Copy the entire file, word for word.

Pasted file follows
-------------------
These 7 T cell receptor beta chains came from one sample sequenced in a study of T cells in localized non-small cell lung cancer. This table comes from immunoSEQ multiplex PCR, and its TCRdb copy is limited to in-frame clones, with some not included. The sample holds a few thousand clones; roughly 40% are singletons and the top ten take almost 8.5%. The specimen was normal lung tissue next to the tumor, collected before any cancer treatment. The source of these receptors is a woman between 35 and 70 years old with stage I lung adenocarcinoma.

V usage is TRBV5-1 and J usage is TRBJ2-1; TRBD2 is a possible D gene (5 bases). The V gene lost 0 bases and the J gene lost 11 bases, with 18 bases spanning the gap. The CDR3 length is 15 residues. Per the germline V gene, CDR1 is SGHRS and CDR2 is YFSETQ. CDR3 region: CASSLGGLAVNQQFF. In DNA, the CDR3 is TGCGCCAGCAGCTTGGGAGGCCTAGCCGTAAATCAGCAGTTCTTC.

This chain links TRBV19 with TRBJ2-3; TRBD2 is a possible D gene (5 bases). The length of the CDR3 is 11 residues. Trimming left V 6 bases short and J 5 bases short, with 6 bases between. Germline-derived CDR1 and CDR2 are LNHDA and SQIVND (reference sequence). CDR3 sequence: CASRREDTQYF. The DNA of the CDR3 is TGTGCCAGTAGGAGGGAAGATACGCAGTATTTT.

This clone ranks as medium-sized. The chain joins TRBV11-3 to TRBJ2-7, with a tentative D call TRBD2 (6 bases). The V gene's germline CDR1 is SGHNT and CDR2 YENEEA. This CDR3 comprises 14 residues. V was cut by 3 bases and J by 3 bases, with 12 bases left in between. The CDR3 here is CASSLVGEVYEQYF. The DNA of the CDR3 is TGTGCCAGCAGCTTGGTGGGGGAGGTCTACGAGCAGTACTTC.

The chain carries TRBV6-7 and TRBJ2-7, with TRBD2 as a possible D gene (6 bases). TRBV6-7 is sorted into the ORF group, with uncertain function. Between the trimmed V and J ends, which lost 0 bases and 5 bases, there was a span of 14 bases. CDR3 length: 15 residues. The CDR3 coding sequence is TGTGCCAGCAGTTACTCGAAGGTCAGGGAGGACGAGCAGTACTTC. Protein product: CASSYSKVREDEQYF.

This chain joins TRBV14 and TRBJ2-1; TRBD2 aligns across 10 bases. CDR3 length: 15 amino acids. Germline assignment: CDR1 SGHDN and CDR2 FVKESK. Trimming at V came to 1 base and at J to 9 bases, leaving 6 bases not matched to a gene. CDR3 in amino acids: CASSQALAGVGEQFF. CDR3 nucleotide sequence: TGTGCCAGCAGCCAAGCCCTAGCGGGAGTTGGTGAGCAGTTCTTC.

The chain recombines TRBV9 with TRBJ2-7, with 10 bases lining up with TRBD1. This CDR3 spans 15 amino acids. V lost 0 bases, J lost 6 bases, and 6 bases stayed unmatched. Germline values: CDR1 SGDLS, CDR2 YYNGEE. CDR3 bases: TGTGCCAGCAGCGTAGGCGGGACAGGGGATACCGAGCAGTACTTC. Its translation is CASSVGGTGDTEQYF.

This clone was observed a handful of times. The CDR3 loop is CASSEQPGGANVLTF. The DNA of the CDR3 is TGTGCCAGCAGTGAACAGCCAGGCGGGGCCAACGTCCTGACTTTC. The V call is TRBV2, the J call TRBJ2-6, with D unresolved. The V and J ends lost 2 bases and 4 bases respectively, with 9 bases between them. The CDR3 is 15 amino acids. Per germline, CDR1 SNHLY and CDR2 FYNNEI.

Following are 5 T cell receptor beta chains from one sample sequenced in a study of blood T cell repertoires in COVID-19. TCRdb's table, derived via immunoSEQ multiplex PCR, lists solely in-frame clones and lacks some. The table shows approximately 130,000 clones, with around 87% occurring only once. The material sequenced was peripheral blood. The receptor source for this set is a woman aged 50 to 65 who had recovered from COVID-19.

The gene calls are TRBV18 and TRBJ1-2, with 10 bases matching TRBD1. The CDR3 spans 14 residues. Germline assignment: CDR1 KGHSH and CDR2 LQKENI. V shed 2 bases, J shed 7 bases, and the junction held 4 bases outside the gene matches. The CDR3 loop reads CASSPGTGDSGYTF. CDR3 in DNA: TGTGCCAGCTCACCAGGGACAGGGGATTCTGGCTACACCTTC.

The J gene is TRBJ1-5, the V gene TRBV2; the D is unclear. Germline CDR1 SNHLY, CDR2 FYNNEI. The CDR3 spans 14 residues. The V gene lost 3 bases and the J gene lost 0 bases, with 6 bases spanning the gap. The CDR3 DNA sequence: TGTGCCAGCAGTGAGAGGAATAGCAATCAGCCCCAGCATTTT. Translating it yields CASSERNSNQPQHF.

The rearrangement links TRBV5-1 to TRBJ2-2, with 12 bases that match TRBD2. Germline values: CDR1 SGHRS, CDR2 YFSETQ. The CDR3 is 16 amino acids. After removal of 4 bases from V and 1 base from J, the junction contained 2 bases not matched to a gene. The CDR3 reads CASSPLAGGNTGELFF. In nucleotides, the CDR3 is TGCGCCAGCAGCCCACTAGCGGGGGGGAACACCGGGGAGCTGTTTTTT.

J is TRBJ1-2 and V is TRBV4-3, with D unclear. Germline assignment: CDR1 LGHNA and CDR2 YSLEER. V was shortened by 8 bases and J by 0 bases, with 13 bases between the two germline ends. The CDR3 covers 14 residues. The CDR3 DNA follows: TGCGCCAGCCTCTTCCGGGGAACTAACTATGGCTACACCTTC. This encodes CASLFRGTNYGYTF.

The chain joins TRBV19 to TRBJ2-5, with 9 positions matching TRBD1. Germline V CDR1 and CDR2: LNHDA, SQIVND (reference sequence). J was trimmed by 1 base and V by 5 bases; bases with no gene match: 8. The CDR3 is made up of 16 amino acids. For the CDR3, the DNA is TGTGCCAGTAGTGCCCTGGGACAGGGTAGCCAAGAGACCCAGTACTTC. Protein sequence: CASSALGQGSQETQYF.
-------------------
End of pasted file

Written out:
These 7 T cell receptor beta chains came from one sample sequenced in a study of T cells in localized non-small cell lung cancer. This table comes from immunoSEQ multiplex PCR, and its TCRdb copy is limited to in-frame clones, with some not included. The sample holds a few thousand clones; roughly 40% are singletons and the top ten take almost 8.5%. The specimen was normal lung tissue next to the tumor, collected before any cancer treatment. The source of these receptors is a woman between 35 and 70 years old with stage I lung adenocarcinoma.

V usage is TRBV5-1 and J usage is TRBJ2-1; TRBD2 is a possible D gene (5 bases). The V gene lost 0 bases and the J gene lost 11 bases, with 18 bases spanning the gap. The CDR3 length is 15 residues. Per the germline V gene, CDR1 is SGHRS and CDR2 is YFSETQ. CDR3 region: CASSLGGLAVNQQFF. In DNA, the CDR3 is TGCGCCAGCAGCTTGGGAGGCCTAGCCGTAAATCAGCAGTTCTTC.

This chain links TRBV19 with TRBJ2-3; TRBD2 is a possible D gene (5 bases). The length of the CDR3 is 11 residues. Trimming left V 6 bases short and J 5 bases short, with 6 bases between. Germline-derived CDR1 and CDR2 are LNHDA and SQIVND (reference sequence). CDR3 sequence: CASRREDTQYF. The DNA of the CDR3 is TGTGCCAGTAGGAGGGAAGATACGCAGTATTTT.

This clone ranks as medium-sized. The chain joins TRBV11-3 to TRBJ2-7, with a tentative D call TRBD2 (6 bases). The V gene's germline CDR1 is SGHNT and CDR2 YENEEA. This CDR3 comprises 14 residues. V was cut by 3 bases and J by 3 bases, with 12 bases left in between. The CDR3 here is CASSLVGEVYEQYF. The DNA of the CDR3 is TGTGCCAGCAGCTTGGTGGGGGAGGTCTACGAGCAGTACTTC.

The chain carries TRBV6-7 and TRBJ2-7, with TRBD2 as a possible D gene (6 bases). TRBV6-7 is sorted into the ORF group, with uncertain function. Between the trimmed V and J ends, which lost 0 bases and 5 bases, there was a span of 14 bases. CDR3 length: 15 residues. The CDR3 coding sequence is TGTGCCAGCAGTTACTCGAAGGTCAGGGAGGACGAGCAGTACTTC. Protein product: CASSYSKVREDEQYF.

This chain joins TRBV14 and TRBJ2-1; TRBD2 aligns across 10 bases. CDR3 length: 15 amino acids. Germline assignment: CDR1 SGHDN and CDR2 FVKESK. Trimming at V came to 1 base and at J to 9 bases, leaving 6 bases not matched to a gene. CDR3 in amino acids: CASSQALAGVGEQFF. CDR3 nucleotide sequence: TGTGCCAGCAGCCAAGCCCTAGCGGGAGTTGGTGAGCAGTTCTTC.

The chain recombines TRBV9 with TRBJ2-7, with 10 bases lining up with TRBD1. This CDR3 spans 15 amino acids. V lost 0 bases, J lost 6 bases, and 6 bases stayed unmatched. Germline values: CDR1 SGDLS, CDR2 YYNGEE. CDR3 bases: TGTGCCAGCAGCGTAGGCGGGACAGGGGATACCGAGCAGTACTTC. Its translation is CASSVGGTGDTEQYF.

This clone was observed a handful of times. The CDR3 loop is CASSEQPGGANVLTF. The DNA of the CDR3 is TGTGCCAGCAGTGAACAGCCAGGCGGGGCCAACGTCCTGACTTTC. The V call is TRBV2, the J call TRBJ2-6, with D unresolved. The V and J ends lost 2 bases and 4 bases respectively, with 9 bases between them. The CDR3 is 15 amino acids. Per germline, CDR1 SNHLY and CDR2 FYNNEI.

Following are 5 T cell receptor beta chains from one sample sequenced in a study of blood T cell repertoires in COVID-19. TCRdb's table, derived via immunoSEQ multiplex PCR, lists solely in-frame clones and lacks some. The table shows approximately 130,000 clones, with around 87% occurring only once. The material sequenced was peripheral blood. The receptor source for this set is a woman aged 50 to 65 who had recovered from COVID-19.

The gene calls are TRBV18 and TRBJ1-2, with 10 bases matching TRBD1. The CDR3 spans 14 residues. Germline assignment: CDR1 KGHSH and CDR2 LQKENI. V shed 2 bases, J shed 7 bases, and the junction held 4 bases outside the gene matches. The CDR3 loop reads CASSPGTGDSGYTF. CDR3 in DNA: TGTGCCAGCTCACCAGGGACAGGGGATTCTGGCTACACCTTC.

The J gene is TRBJ1-5, the V gene TRBV2; the D is unclear. Germline CDR1 SNHLY, CDR2 FYNNEI. The CDR3 spans 14 residues. The V gene lost 3 bases and the J gene lost 0 bases, with 6 bases spanning the gap. The CDR3 DNA sequence: TGTGCCAGCAGTGAGAGGAATAGCAATCAGCCCCAGCATTTT. Translating it yields CASSERNSNQPQHF.

The rearrangement links TRBV5-1 to TRBJ2-2, with 12 bases that match TRBD2. Germline values: CDR1 SGHRS, CDR2 YFSETQ. The CDR3 is 16 amino acids. After removal of 4 bases from V and 1 base from J, the junction contained 2 bases not matched to a gene. The CDR3 reads CASSPLAGGNTGELFF. In nucleotides, the CDR3 is TGCGCCAGCAGCCCACTAGCGGGGGGGAACACCGGGGAGCTGTTTTTT.

J is TRBJ1-2 and V is TRBV4-3, with D unclear. Germline assignment: CDR1 LGHNA and CDR2 YSLEER. V was shortened by 8 bases and J by 0 bases, with 13 bases between the two germline ends. The CDR3 covers 14 residues. The CDR3 DNA follows: TGCGCCAGCCTCTTCCGGGGAACTAACTATGGCTACACCTTC. This encodes CASLFRGTNYGYTF.

The chain joins TRBV19 to TRBJ2-5, with 9 positions matching TRBD1. Germline V CDR1 and CDR2: LNHDA, SQIVND (reference sequence). J was trimmed by 1 base and V by 5 bases; bases with no gene match: 8. The CDR3 is made up of 16 amino acids. For the CDR3, the DNA is TGTGCCAGTAGTGCCCTGGGACAGGGTAGCCAAGAGACCCAGTACTTC. Protein sequence: CASSALGQGSQETQYF.